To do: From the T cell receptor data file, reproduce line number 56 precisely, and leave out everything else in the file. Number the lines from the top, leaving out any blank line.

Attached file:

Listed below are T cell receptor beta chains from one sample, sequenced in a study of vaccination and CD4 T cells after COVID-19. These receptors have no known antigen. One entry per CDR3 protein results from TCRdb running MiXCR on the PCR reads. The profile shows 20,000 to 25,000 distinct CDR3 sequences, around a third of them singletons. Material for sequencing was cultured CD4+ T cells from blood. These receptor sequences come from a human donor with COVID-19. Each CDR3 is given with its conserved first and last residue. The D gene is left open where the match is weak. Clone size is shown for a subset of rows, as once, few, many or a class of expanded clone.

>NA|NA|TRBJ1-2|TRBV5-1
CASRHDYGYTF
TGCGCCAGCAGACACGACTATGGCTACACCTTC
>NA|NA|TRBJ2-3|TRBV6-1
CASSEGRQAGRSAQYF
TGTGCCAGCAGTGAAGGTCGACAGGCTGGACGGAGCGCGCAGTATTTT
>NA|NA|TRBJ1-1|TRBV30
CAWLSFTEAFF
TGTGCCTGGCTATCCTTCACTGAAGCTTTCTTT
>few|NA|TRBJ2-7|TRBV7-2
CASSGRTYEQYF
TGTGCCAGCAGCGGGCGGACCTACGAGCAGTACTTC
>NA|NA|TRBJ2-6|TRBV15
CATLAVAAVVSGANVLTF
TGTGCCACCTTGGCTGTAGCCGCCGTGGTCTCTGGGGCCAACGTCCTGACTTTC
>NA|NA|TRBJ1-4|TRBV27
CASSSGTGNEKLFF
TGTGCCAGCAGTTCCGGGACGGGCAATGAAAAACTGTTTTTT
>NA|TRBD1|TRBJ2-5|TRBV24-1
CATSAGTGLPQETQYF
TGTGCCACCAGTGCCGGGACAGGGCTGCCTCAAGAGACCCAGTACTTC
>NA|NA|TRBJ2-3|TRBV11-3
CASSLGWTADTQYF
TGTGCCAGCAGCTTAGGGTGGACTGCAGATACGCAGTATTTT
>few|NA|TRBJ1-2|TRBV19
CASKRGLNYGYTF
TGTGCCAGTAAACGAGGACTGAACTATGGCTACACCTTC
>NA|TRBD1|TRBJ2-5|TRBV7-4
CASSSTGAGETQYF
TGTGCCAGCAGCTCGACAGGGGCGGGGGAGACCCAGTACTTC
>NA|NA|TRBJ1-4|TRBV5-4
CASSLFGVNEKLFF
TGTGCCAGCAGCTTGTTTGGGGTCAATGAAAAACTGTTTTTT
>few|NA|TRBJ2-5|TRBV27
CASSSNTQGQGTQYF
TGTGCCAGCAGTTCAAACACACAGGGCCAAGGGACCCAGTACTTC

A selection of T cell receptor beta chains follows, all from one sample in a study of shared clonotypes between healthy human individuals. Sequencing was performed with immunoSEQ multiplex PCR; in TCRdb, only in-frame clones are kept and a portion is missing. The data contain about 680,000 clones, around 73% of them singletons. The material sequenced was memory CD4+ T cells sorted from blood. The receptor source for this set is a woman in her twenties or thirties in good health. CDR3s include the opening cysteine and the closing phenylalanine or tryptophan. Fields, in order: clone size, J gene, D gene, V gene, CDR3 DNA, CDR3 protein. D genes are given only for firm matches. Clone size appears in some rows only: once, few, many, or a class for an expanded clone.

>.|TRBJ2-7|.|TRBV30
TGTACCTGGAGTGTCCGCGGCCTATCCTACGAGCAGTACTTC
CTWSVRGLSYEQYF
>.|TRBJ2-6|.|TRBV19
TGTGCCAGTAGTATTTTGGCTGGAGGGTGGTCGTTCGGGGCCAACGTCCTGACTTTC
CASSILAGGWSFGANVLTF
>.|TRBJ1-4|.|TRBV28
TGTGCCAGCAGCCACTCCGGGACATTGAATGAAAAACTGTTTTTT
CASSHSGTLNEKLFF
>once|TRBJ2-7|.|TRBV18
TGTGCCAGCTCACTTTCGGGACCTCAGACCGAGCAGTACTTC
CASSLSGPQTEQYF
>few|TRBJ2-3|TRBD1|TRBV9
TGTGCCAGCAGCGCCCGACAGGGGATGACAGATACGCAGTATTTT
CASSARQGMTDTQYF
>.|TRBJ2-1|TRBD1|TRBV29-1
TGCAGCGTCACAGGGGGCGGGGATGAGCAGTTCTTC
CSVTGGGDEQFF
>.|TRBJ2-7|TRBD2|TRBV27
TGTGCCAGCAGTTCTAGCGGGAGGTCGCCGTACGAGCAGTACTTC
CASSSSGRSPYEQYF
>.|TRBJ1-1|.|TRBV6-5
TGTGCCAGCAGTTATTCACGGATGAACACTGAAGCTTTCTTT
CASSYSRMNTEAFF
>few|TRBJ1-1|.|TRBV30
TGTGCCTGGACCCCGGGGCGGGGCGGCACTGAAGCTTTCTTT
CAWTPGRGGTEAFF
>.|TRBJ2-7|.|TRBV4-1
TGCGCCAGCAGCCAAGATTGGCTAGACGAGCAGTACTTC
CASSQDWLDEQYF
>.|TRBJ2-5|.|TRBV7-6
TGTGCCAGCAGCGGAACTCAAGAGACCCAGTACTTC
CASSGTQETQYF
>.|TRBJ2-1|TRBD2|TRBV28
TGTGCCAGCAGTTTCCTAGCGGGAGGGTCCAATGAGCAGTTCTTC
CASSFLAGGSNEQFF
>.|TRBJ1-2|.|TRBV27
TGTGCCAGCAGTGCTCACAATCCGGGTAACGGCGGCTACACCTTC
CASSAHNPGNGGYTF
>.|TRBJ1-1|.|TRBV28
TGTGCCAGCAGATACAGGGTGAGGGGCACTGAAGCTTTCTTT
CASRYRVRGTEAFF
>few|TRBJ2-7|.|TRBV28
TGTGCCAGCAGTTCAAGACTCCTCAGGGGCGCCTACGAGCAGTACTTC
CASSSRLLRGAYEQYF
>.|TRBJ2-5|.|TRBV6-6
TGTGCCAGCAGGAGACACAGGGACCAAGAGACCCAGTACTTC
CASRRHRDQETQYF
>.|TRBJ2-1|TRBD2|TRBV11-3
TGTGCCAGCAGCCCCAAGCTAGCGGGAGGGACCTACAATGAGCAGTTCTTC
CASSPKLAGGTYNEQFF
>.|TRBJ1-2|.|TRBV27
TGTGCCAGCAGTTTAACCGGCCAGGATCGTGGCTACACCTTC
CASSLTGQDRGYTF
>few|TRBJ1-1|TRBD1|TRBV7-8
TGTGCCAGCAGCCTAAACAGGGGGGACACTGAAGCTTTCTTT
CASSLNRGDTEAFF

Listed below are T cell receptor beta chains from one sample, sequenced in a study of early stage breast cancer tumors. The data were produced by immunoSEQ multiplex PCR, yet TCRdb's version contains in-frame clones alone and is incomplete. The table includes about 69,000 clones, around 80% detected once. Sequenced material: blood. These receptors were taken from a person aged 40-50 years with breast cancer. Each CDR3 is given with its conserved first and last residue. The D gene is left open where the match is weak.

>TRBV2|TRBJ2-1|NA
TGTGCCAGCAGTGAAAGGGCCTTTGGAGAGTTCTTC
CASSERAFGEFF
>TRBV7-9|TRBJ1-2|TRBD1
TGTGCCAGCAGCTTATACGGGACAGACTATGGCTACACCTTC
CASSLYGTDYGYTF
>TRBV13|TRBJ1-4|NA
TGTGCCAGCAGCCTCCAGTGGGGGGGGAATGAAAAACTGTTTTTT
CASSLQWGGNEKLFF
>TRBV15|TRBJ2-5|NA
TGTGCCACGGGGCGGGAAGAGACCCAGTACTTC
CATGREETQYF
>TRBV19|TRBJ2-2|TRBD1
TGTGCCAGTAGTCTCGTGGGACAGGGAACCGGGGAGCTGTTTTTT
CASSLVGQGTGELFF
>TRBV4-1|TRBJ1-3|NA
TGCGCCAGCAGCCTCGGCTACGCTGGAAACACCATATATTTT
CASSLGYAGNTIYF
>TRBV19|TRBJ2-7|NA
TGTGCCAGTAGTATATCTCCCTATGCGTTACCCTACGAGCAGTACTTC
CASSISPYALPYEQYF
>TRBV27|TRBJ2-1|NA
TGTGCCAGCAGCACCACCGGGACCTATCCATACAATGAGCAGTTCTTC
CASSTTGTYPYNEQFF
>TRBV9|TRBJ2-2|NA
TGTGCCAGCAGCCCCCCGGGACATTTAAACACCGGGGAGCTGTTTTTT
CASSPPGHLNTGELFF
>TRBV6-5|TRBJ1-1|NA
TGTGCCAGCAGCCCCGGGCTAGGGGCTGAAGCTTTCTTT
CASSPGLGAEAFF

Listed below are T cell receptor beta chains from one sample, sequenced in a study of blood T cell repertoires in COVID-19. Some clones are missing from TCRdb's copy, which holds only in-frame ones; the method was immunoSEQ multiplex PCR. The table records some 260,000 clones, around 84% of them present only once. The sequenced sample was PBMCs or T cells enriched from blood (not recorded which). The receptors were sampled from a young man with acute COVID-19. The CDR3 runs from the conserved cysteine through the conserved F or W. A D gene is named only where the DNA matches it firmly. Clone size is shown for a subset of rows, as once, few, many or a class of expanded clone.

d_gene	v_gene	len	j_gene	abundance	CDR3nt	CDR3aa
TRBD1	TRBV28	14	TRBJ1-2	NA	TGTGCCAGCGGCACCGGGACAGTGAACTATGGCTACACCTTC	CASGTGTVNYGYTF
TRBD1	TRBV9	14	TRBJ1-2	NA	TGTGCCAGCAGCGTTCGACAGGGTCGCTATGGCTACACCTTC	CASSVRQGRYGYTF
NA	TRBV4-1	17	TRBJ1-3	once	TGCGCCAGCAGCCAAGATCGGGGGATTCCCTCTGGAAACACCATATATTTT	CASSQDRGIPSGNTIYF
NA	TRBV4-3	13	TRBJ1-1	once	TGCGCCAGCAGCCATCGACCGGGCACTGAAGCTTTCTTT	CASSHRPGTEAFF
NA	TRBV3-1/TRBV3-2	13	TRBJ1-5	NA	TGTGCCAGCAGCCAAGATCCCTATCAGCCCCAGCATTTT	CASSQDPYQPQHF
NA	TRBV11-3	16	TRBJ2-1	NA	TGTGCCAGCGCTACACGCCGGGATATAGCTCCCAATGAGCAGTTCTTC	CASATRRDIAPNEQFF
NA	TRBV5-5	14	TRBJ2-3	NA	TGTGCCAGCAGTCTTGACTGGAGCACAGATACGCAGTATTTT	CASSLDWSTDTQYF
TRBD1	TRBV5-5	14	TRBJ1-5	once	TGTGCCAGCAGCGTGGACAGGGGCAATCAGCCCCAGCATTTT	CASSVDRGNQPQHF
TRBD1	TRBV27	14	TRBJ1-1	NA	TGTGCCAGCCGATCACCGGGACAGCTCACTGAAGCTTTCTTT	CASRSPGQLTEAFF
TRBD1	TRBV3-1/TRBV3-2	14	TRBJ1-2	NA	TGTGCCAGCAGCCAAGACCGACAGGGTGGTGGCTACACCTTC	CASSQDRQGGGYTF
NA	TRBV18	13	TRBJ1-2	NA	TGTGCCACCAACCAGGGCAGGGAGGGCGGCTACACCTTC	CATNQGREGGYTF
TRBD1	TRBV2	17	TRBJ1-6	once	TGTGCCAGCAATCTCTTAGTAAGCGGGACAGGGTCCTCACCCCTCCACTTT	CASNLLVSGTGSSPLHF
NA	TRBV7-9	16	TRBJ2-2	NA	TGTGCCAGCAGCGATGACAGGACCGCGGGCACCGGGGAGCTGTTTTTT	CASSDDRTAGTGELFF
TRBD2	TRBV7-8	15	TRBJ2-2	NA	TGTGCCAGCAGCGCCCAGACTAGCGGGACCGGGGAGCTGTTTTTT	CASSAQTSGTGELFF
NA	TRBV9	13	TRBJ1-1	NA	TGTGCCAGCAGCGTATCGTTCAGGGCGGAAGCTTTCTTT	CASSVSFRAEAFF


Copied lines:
CSVTGGGDEQFF